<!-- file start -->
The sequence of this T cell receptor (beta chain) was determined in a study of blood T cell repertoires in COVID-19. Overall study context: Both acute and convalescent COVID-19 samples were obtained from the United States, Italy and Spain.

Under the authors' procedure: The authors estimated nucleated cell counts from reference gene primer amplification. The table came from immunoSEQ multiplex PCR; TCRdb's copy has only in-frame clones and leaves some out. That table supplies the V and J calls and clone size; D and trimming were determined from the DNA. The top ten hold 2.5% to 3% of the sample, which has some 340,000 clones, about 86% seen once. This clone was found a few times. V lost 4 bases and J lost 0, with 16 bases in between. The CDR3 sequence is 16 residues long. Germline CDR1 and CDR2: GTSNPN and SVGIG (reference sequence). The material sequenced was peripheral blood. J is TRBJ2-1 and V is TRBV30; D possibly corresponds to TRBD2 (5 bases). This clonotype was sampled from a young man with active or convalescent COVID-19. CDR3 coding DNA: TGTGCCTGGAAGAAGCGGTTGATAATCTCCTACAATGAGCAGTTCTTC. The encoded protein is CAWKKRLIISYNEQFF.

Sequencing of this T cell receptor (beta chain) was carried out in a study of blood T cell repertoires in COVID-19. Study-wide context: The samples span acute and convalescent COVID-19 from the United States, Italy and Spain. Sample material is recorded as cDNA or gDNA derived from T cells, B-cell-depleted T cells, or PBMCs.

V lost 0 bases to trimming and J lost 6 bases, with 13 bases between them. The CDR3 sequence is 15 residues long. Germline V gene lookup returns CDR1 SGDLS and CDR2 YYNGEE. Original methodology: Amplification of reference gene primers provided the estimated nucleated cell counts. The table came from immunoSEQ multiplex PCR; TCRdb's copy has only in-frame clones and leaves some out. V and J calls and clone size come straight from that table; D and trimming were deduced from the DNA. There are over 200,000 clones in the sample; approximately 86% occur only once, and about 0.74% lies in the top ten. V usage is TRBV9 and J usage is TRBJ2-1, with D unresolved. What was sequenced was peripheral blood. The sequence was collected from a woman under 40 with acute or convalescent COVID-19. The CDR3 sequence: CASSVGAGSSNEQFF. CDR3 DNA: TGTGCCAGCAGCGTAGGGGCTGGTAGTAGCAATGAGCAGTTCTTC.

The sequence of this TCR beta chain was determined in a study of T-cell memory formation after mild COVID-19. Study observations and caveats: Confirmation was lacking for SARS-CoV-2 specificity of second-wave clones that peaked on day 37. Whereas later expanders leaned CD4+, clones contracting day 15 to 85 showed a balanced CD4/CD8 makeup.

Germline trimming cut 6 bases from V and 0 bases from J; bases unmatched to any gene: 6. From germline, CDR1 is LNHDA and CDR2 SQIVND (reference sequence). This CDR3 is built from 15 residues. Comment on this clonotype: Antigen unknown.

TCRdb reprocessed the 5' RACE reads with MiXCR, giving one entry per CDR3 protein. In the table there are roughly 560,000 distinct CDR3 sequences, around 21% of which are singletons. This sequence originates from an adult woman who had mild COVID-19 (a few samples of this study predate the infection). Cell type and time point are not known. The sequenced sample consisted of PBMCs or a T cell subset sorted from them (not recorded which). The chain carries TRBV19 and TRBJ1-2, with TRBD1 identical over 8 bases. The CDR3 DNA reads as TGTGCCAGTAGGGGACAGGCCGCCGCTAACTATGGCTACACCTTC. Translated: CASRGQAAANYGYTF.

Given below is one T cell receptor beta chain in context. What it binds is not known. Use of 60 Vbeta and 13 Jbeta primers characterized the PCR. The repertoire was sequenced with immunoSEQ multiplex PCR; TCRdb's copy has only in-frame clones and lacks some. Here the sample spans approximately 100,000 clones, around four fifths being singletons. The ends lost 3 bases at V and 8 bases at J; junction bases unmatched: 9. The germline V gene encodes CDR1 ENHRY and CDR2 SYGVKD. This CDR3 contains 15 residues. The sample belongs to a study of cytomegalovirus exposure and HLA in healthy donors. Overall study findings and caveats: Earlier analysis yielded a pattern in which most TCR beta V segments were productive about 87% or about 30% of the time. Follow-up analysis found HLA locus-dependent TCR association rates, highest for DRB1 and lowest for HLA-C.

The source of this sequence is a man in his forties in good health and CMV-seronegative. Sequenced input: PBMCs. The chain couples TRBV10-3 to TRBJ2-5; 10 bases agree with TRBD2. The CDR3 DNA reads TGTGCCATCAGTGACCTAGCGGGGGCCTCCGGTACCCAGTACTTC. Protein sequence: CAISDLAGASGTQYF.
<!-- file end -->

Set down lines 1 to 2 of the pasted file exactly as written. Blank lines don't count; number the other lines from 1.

The sequence of this T cell receptor (beta chain) was determined in a study of blood T cell repertoires in COVID-19. Overall study context: Both acute and convalescent COVID-19 samples were obtained from the United States, Italy and Spain.

Under the authors' procedure: The authors estimated nucleated cell counts from reference gene primer amplification. The table came from immunoSEQ multiplex PCR; TCRdb's copy has only in-frame clones and leaves some out. That table supplies the V and J calls and clone size; D and trimming were determined from the DNA. The top ten hold 2.5% to 3% of the sample, which has some 340,000 clones, about 86% seen once. This clone was found a few times. V lost 4 bases and J lost 0, with 16 bases in between. The CDR3 sequence is 16 residues long. Germline CDR1 and CDR2: GTSNPN and SVGIG (reference sequence). The material sequenced was peripheral blood. J is TRBJ2-1 and V is TRBV30; D possibly corresponds to TRBD2 (5 bases). This clonotype was sampled from a young man with active or convalescent COVID-19. CDR3 coding DNA: TGTGCCTGGAAGAAGCGGTTGATAATCTCCTACAATGAGCAGTTCTTC. The encoded protein is CAWKKRLIISYNEQFF.